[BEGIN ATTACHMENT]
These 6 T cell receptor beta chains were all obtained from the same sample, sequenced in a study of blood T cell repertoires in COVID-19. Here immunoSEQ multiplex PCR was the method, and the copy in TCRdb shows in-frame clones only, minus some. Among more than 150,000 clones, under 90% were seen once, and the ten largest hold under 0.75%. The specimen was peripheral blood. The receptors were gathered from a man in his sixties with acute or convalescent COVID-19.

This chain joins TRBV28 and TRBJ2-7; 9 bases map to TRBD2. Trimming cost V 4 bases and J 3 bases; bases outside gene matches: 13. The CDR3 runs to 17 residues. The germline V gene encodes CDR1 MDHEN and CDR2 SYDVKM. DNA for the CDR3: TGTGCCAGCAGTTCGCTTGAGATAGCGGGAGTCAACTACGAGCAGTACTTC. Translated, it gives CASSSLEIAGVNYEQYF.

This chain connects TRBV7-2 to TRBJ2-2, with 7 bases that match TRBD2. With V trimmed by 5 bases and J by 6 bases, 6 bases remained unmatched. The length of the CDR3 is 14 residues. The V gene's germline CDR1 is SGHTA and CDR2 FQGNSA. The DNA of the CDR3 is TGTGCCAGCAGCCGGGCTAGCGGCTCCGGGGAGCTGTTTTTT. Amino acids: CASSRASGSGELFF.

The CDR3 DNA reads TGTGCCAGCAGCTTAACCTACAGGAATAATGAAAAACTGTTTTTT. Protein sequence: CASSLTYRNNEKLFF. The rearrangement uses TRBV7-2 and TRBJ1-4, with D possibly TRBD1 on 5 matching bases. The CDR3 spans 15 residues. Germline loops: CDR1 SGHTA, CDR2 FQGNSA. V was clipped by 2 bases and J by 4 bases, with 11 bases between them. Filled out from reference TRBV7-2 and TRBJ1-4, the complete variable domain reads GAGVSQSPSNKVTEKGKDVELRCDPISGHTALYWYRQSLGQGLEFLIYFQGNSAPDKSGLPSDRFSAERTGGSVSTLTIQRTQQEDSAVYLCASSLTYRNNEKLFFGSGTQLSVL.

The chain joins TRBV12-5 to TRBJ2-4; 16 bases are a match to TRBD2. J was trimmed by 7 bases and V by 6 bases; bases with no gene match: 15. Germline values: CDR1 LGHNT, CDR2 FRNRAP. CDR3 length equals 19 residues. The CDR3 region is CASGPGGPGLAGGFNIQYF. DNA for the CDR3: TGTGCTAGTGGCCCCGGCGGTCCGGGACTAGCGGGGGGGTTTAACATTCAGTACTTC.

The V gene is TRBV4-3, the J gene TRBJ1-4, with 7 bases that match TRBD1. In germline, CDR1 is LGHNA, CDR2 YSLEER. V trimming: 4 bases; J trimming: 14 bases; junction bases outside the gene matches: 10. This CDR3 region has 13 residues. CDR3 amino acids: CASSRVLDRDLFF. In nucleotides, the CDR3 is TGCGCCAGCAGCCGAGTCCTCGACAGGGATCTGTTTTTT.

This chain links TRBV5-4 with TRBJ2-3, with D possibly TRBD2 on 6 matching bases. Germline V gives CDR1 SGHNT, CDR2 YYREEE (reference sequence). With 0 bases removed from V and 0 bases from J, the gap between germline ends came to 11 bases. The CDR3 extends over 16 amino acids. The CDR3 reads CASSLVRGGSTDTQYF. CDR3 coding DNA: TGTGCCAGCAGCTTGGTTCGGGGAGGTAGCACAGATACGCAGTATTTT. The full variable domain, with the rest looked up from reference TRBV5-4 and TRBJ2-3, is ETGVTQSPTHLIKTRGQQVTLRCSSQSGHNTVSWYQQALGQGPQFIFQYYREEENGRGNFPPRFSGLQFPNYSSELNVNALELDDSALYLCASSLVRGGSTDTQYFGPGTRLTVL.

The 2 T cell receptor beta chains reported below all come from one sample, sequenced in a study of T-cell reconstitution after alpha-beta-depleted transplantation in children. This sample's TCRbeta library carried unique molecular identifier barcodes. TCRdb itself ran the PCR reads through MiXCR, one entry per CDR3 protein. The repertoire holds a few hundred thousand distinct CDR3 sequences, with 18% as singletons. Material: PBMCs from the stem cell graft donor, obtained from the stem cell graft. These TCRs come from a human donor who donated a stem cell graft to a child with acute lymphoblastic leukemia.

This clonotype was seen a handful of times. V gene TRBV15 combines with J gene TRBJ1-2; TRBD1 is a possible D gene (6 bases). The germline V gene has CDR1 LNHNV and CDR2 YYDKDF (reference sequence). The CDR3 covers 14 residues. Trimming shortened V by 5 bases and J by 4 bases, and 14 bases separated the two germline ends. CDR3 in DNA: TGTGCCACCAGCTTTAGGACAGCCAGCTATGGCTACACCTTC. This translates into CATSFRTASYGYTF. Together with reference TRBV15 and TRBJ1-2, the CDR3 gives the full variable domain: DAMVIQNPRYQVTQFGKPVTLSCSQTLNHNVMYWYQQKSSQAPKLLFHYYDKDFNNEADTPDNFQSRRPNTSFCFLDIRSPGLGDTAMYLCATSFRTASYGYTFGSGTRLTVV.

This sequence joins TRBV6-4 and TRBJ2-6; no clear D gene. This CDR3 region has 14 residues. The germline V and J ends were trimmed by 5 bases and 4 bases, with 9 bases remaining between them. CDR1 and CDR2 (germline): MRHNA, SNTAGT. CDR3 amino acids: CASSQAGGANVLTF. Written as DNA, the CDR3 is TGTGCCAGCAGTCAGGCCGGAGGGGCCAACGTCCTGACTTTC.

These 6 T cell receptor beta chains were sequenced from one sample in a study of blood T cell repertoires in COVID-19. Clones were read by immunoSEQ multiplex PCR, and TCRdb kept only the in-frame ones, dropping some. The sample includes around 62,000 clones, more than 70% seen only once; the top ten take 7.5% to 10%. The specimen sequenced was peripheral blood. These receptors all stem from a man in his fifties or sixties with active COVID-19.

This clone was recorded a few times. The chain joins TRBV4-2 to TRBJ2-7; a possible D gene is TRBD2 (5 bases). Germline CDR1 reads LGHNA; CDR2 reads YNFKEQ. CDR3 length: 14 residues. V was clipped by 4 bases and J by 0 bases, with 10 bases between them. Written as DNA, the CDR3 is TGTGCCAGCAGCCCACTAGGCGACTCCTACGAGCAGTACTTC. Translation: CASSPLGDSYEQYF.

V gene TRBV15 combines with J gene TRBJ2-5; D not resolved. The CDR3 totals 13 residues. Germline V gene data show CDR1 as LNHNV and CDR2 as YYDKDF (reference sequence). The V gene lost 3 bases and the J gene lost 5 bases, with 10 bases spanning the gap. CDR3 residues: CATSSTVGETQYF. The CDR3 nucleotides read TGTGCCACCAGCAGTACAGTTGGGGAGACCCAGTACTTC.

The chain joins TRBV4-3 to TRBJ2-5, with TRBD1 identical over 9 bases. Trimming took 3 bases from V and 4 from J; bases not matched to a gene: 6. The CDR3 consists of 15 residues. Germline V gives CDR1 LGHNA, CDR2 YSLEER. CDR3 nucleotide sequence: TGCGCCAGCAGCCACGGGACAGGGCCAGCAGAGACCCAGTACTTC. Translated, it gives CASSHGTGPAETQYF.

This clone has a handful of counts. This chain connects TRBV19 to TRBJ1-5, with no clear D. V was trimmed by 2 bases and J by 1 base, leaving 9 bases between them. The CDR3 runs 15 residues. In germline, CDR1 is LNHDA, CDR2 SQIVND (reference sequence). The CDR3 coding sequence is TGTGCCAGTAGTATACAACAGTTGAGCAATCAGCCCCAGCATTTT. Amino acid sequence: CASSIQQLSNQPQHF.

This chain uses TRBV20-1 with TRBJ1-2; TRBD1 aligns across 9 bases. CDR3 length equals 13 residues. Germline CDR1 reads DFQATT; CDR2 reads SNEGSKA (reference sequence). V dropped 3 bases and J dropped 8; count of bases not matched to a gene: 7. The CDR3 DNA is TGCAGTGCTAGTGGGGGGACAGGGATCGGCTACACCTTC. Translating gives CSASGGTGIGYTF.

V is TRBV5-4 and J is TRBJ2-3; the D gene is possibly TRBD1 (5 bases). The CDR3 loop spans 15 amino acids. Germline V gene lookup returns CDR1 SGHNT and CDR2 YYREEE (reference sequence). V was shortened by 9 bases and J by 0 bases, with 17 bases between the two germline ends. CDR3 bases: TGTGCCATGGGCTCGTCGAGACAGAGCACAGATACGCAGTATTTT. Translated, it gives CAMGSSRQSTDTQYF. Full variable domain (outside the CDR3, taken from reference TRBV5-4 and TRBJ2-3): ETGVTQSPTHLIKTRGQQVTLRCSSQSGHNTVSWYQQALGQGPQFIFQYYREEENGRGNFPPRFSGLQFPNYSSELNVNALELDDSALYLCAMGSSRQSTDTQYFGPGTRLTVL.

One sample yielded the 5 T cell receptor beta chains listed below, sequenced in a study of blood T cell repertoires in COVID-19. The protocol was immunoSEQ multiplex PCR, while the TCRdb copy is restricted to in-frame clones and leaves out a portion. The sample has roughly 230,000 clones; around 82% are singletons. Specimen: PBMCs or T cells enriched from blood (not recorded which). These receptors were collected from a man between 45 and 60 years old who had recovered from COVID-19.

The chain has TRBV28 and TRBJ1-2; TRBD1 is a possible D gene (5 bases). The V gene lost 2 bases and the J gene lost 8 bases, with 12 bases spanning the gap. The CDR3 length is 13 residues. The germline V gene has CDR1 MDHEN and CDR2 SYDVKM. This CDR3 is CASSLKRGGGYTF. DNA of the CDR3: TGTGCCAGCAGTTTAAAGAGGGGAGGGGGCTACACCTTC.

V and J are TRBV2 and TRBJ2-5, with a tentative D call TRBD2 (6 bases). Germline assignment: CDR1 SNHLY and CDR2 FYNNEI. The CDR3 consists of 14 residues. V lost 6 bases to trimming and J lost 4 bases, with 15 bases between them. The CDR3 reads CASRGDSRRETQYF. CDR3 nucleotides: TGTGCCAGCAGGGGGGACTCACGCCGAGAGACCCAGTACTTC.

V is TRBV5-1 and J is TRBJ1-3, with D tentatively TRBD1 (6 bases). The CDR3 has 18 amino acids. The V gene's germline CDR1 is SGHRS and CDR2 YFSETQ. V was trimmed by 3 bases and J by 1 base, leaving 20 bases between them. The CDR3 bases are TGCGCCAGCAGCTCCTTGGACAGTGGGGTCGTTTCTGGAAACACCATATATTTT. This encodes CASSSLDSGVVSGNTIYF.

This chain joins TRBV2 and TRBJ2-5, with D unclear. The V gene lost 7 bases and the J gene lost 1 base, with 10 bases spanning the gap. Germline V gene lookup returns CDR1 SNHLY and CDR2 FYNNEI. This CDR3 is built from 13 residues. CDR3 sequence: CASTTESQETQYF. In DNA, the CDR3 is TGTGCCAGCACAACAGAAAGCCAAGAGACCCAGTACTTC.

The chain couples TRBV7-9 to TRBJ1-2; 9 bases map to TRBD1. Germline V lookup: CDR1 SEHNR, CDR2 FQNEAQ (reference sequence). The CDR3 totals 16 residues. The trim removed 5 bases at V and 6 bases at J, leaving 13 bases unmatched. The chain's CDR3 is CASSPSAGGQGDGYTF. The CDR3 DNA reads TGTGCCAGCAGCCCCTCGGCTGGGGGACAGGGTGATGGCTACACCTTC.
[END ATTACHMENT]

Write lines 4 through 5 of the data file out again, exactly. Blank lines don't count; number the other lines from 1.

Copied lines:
The CDR3 DNA reads TGTGCCAGCAGCTTAACCTACAGGAATAATGAAAAACTGTTTTTT. Protein sequence: CASSLTYRNNEKLFF. The rearrangement uses TRBV7-2 and TRBJ1-4, with D possibly TRBD1 on 5 matching bases. The CDR3 spans 15 residues. Germline loops: CDR1 SGHTA, CDR2 FQGNSA. V was clipped by 2 bases and J by 4 bases, with 11 bases between them. Filled out from reference TRBV7-2 and TRBJ1-4, the complete variable domain reads GAGVSQSPSNKVTEKGKDVELRCDPISGHTALYWYRQSLGQGLEFLIYFQGNSAPDKSGLPSDRFSAERTGGSVSTLTIQRTQQEDSAVYLCASSLTYRNNEKLFFGSGTQLSVL.

The chain joins TRBV12-5 to TRBJ2-4; 16 bases are a match to TRBD2. J was trimmed by 7 bases and V by 6 bases; bases with no gene match: 15. Germline values: CDR1 LGHNT, CDR2 FRNRAP. CDR3 length equals 19 residues. The CDR3 region is CASGPGGPGLAGGFNIQYF. DNA for the CDR3: TGTGCTAGTGGCCCCGGCGGTCCGGGACTAGCGGGGGGGTTTAACATTCAGTACTTC.